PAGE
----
Energy Storage of the Future

Energy Storage of the Future

Author: Vanessa Wood

In a series of interviews and articles, experts and speakers at the BASF Science Symposium Smart Energy for a Sustainable Future outline the importance of new energy technologies and materials innovations.

Professor Vanessa Wood, Head of the Nanoelectronics and Nanophotonics group at ETH Zürich, Switzerland, recently won the 2014 Science Award for Electrochemistry from Volkswagen and BASF for her outstanding work on lithium-ion batteries (LIBs) and for the development of imaging processes to analyze and improve microstructures for better batteries. Here, she explains what needs to be done to develop new, sustainable mobility systems.

LIBs are one of the most popular types of rechargeable batteries. They are commonly used in consumer electronics such as mobile phones. They are lightweight, have a high energy density, and only show a slow loss of charge when not in use. LIBs have also gained popularity in electric vehicles. Challenges that need to be overcome include cost, efficiency, battery life, and the ability to operate in harsh environments. To this end, better understanding of LIBs is of interest.

Electrochemical systems, such as batteries, have long been black boxes during their operation until synchrotron X-ray tomographic microscopy was developed to non-destructively visualize and measure the internal structure of electrochemical systems [1, 2]. Synchrotron X-ray tomographic microscopy makes it possible to analyze how the microstructure of electrodes influences the efficiency of batteries, to understand what limits the performance of electrochemical systems in devices, and to make improvements to the microstructures for better batteries. In this context, the research area of nanoelectronics arises at the intersection of chemistry, physics, and engineering.

Microstructures can often limit the rate performance of batteries. An example is graphite, which is used as the anode material in 95 % of LIB materials because it can be charged and discharged quickly. Contemporary battery manufacturing aligns graphite, which is platelet shaped, with its long axes parallel to the current collector. This was found to lead to very large tortuosities (curves with many turns) that make it impossible to produce thick electrodes [3]. This has implications for battery energy density, cost, charge/discharge rates, and safety. The solution is to either work with more spherical particles or to change the alignment of the particles in the electrode.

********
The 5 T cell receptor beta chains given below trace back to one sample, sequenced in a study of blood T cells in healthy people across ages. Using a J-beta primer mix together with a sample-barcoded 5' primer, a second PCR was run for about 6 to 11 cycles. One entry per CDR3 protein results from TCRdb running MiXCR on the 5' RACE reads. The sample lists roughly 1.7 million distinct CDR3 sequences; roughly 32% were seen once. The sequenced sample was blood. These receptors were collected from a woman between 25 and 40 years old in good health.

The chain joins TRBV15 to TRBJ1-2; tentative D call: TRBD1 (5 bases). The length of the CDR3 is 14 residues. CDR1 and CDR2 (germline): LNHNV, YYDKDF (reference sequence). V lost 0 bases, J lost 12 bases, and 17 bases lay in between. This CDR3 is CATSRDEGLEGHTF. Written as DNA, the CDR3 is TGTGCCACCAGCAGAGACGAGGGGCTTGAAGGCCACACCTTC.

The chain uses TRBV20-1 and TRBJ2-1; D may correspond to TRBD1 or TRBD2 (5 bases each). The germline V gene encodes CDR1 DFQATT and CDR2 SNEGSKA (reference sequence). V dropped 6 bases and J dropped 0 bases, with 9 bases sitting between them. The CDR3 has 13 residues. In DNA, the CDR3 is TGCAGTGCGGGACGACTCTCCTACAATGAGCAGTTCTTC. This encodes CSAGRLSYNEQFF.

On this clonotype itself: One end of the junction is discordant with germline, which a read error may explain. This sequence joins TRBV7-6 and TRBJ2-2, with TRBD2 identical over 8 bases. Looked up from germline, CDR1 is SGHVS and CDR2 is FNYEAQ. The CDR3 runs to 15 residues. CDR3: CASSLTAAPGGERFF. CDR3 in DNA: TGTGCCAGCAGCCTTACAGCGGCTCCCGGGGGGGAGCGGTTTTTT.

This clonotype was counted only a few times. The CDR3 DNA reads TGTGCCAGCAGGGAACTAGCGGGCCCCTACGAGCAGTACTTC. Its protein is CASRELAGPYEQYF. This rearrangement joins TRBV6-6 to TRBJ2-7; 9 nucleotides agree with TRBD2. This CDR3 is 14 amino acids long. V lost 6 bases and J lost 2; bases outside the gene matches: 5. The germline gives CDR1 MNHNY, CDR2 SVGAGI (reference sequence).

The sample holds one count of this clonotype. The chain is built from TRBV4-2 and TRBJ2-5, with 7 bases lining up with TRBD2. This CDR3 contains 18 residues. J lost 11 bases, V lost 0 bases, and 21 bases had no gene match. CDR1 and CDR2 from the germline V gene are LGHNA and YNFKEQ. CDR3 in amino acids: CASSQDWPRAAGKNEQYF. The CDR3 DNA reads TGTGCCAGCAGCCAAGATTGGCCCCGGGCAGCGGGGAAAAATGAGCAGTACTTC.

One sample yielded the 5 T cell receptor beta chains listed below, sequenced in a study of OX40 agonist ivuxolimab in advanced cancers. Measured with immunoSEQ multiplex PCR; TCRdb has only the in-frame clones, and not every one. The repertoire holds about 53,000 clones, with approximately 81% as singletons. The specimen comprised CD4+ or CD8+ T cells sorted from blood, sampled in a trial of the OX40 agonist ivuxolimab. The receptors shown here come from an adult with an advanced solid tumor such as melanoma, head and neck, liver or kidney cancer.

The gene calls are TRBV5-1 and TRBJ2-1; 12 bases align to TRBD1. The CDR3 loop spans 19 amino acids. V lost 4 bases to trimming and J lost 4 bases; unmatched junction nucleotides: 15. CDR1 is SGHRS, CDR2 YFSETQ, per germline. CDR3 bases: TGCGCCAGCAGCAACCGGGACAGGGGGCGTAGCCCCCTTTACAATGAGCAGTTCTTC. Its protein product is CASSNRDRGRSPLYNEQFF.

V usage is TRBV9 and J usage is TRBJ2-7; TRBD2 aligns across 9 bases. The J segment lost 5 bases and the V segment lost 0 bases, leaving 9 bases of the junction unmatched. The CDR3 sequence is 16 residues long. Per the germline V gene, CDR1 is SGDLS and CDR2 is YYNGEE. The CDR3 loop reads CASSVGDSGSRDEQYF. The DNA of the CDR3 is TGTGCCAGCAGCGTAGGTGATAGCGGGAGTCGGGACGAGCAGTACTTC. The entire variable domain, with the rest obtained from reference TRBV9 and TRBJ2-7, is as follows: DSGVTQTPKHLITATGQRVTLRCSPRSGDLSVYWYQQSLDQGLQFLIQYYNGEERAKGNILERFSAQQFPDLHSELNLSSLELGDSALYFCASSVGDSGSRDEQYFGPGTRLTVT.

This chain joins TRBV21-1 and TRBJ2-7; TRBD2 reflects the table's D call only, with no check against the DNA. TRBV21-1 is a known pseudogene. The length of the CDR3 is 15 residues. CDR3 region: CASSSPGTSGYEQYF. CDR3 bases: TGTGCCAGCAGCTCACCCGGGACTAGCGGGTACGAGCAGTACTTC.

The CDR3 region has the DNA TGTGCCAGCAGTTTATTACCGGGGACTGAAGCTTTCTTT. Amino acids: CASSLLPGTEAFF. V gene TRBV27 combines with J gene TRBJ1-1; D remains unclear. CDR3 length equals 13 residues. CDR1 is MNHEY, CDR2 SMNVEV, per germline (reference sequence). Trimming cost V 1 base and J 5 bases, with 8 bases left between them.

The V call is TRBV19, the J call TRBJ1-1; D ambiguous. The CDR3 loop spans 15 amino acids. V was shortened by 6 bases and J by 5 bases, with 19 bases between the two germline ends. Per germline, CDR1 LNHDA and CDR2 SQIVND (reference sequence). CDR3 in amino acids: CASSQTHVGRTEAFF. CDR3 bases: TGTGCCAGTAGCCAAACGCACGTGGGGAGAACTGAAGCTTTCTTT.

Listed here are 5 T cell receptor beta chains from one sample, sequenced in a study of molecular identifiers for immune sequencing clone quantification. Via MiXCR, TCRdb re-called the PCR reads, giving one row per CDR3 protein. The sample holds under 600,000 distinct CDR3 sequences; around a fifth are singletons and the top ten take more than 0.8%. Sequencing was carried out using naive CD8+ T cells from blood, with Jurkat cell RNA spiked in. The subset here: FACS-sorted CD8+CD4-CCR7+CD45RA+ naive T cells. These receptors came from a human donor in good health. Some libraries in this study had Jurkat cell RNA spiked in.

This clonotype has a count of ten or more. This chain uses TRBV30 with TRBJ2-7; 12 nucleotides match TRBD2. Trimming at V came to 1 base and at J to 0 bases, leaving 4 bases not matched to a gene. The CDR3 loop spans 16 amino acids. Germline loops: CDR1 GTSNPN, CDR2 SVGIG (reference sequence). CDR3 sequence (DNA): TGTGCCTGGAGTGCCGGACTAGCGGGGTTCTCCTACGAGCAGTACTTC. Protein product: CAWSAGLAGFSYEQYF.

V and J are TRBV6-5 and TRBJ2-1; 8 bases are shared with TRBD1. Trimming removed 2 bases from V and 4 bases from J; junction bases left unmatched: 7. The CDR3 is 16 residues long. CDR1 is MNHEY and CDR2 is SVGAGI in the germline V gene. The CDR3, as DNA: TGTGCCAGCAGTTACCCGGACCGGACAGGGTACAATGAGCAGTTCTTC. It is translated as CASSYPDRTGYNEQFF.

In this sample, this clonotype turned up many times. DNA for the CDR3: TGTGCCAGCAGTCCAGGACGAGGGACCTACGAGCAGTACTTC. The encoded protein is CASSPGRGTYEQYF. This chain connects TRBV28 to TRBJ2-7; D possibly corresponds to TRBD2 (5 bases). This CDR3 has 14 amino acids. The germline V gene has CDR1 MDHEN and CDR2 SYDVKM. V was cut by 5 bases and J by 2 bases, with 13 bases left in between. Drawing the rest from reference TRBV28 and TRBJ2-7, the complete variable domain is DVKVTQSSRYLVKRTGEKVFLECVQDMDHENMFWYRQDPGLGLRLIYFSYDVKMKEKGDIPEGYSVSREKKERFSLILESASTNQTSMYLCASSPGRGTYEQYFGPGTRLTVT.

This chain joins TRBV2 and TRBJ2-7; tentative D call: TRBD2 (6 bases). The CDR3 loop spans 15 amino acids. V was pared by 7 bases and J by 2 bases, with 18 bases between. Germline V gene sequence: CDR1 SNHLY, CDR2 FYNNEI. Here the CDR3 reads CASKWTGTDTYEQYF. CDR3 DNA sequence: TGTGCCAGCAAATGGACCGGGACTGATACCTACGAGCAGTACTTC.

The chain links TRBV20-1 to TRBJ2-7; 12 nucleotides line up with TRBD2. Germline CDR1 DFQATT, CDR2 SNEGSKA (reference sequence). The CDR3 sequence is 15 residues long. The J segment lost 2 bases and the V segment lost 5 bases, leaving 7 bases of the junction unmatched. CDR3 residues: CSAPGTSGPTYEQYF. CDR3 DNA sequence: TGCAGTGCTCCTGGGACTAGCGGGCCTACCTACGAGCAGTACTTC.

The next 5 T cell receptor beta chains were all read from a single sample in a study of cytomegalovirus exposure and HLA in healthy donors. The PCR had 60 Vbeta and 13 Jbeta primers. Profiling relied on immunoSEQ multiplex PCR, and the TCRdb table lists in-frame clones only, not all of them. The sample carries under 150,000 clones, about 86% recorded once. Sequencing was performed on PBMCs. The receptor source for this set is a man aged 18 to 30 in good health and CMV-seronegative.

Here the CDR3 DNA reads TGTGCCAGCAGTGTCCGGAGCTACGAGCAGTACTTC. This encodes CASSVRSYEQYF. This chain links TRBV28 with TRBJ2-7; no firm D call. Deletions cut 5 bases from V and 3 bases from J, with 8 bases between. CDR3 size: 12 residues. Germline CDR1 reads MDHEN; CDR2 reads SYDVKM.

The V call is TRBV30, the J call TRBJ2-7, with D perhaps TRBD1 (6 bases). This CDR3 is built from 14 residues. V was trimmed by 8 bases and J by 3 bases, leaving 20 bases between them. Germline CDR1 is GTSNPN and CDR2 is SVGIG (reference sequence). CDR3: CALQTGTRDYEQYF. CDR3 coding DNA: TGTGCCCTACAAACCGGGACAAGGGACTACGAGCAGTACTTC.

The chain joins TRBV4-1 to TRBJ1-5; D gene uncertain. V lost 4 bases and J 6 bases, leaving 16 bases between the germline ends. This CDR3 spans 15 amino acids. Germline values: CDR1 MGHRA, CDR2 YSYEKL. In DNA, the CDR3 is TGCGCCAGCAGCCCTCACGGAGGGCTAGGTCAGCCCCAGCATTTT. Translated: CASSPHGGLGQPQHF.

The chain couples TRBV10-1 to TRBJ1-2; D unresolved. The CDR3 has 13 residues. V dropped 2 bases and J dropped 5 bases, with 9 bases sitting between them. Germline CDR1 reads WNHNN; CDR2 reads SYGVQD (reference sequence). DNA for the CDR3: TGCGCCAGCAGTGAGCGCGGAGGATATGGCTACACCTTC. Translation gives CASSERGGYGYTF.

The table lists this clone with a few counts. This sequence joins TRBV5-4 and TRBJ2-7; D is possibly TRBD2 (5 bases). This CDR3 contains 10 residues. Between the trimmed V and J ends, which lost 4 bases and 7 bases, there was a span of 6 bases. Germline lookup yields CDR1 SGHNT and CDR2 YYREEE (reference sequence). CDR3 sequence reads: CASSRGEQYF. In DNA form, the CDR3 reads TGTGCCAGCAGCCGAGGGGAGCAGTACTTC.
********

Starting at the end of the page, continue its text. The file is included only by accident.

Besides investigating the microstructure of battery electrodes, we are also focusing on internal structures at the nanoscale. Another question of interest is how uniform an electrode is on different length scales. We are working on techniques to explore these length scales.

To speed up research in this field, we make our results readily available for other academic groups and industry researchers. On our website ( we provide our microstructures open source for the modeling community so that others can perform simulations on realistic structures. We have written open-source code for materials scientists and battery developers in industry to allow them to easily analyze their electrode microstructures from scanning electron microscopy (SEM) images. We also use our findings to suggest design guidelines and engineering solutions to overcome limitations.

I think the beauty of nanoparticles and some of their long-term potential lies in the ability to use them for engineering complex solids with novel electronic, ionic, vibrational and optical properties. This can be done from the bottom up and through low-cost approaches when we understand the electronic and ionic transport in complex solids such as battery electrodes.

Your thoughts:
What role will chemistry play in creating sustainable mobility systems?




[1] X-Ray Tomography of Porous, Transition Metal Oxide Based Lithium Ion Battery Electrodes, Martin Ebner, Felix Geldmacher, Federica Marone, Marco Stampanoni, Vanessa Wood, Adv. Energy Mat. 2013, 3(7), 845–850.
[2] Visualization and Quantification of Electrochemical and Mechanical Degradation in Li Ion Batteries, Martin Ebner, Federica Marone, Marco Stampanoni, Vanessa Wood, Science 2013, 342 (6159), 716–720.
[3] Tool for Tortuosity Estimation in Lithium Ion Battery Porous Electrodes, M. Ebner, V. Wood, J. Electrochem. Soc. 2015, 162 (2), A3064–A3070.



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